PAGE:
It could be. While enGadget noticed the three iPad/iPhone antenna engineer positions posted on June 23rd, they somehow omitted the one that showed up below it when we did a search on “antenna engineer” at Apple’s jobs site, ourselves (see above). That opening was posted in January. Still, does that make the other postings a coincidence? You be the judge.
The iPhone 4’s antenna issues seem to be exacerbated by its external antenna system. Particularly when held in the left hand, with skin bridging the gap between two antennas (shown), users have seen not just dropped signal strength, but data transfer stoppages and even dropped calls.
Apple’s official statement has been that all phones exhibit this issue when held in the hand. That is true, in fact, and can be shown by testing, but there have never been complaints about dropped calls because of holding a device.
Antenna experts have weighed in on the issue, including one who warned two weeks before the iPhone 4’s launch that the antenna system would be problematic. At this point, many believe that a fix would not be possible via software.
Meanwhile, Apple’s leaked “talking points” for its CS representatives make it clear they are sticking by their guns, and no bumpers, which seem to eliminate the issue (as would any case) will be given away free.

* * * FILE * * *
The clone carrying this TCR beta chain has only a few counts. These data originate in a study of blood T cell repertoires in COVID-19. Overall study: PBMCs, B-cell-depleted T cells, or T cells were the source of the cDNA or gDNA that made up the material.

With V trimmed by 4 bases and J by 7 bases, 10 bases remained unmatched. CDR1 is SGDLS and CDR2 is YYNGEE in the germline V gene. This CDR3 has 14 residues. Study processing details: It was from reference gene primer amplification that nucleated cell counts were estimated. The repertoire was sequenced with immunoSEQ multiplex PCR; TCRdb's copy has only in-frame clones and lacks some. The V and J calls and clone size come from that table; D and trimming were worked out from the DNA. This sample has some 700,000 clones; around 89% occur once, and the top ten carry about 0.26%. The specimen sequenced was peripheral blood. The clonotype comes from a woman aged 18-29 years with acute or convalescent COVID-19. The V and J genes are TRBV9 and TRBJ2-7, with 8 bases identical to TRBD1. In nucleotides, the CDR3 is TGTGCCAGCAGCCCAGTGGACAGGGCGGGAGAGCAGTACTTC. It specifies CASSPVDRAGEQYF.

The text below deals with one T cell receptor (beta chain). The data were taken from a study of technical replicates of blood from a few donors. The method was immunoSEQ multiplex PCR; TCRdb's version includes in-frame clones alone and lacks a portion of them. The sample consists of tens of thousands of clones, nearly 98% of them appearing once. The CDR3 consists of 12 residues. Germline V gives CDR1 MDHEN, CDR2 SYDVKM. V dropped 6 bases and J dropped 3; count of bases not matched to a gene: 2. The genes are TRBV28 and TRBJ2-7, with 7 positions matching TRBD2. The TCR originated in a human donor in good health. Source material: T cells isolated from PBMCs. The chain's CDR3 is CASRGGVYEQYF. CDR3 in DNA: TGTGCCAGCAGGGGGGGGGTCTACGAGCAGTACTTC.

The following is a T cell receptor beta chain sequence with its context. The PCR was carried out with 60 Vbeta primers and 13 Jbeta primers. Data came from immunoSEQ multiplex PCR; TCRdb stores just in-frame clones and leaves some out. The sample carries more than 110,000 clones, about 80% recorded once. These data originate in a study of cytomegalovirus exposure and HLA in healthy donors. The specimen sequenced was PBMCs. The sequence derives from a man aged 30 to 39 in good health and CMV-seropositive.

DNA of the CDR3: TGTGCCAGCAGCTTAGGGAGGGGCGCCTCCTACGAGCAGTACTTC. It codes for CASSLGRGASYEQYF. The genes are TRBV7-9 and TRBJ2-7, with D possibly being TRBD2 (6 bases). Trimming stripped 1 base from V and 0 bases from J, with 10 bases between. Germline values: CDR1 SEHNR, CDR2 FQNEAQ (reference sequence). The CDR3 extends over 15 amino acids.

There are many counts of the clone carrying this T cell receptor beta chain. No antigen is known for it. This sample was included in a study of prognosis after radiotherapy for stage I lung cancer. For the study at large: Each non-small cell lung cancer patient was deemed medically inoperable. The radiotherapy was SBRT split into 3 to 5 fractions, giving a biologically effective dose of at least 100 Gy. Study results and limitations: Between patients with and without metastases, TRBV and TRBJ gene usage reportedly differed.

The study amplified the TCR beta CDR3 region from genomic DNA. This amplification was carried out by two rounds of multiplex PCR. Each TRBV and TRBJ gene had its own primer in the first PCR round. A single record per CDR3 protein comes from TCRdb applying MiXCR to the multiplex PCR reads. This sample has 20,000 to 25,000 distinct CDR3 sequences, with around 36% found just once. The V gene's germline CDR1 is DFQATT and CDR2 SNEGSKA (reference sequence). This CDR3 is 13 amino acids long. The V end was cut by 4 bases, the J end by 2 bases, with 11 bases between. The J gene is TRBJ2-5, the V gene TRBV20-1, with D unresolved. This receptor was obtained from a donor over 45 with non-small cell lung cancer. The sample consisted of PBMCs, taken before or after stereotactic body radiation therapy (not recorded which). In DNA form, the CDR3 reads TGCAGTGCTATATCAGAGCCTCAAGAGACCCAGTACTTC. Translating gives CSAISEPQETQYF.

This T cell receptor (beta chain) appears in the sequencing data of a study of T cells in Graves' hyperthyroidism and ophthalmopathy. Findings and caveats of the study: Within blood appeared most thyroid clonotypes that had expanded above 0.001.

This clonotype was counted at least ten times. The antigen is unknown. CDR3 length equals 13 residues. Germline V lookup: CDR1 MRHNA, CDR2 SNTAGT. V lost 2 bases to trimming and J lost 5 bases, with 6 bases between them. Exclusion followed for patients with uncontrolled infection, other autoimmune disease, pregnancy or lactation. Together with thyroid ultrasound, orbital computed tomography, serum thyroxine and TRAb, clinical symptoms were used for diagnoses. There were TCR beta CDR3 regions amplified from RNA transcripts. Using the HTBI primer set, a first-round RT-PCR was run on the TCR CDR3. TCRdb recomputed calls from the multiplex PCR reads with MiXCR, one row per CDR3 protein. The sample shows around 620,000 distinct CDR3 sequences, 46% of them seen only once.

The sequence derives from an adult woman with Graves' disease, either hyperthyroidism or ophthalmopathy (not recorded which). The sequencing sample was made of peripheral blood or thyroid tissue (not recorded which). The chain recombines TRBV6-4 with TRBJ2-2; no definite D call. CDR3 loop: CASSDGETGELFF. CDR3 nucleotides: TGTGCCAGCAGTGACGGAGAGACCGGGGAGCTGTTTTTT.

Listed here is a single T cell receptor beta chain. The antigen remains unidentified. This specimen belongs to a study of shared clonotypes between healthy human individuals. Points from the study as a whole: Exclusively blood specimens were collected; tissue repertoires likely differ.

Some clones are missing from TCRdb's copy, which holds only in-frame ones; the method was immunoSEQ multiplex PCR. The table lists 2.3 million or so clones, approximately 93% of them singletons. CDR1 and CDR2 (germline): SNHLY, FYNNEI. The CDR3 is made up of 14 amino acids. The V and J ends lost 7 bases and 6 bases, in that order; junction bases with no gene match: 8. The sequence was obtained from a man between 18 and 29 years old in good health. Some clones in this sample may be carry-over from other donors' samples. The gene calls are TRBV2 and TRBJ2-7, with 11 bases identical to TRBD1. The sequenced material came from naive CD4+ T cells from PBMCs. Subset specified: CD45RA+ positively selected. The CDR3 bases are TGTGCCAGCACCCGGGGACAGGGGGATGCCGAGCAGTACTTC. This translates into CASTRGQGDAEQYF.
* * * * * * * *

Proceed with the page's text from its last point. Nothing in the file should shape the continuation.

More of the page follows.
Maybe if they’d filled that January opening for an antenna engineer none of this would be happening. Readers, chime in.
The Cisco Cius will only weigh about 1.15 pounds, and has a smaller screen than an iPad, only 7 inches. The device is definitely aimed at the Enterprise. It will be loaded with s suite of Cisco software products, including Cisco Quad, Show and Share, WebEx, Presence and Cisco TelePresence; it also supports Unified Communications Manager.
Customer trials begin in the third quarter, but the device won’t ship until early 2011. That’s probably poor timing in terms of grabbing attention, as based on Apple’s annual cycles for product refreshes the iPad might be seeing an update then.
Still, while the iPad is more consumer-focused, the Cius is definitely aimed at the Enterprise. With integration with Cisco products, it has a real chance for corporate adoption.
Here are the specs of the Cisco Cius:
- 802.11a/b/g/n Wi-Fi, 3G/4G data and Bluetooth 3.0 help employees stay connected on and off-campus
- HD video (720p) with Cisco TelePresence solution interoperability for lifelike video communication with the simplicity of a phone call
- Virtual desktop client enables highly secure access to cloud-based business applications
- Android operating system, with access Android marketplace applications
- Collaboration applications including Cisco Quad, Cisco Show and Share, WebEx, Presence, and IM
- 7” diagonal, high-resolution color screen with contact-based touch targets
- HD Soundstation supports Bluetooth and USB peripherals, 10/100/1000 wired connectivity and a handset option
- Detachable and serviceable 8-hour battery for a full day of work
- Highly secure remote connections with Cisco AnyConnect Security VPN Client
- HD audio with wideband support (tablet, HD Soundstation)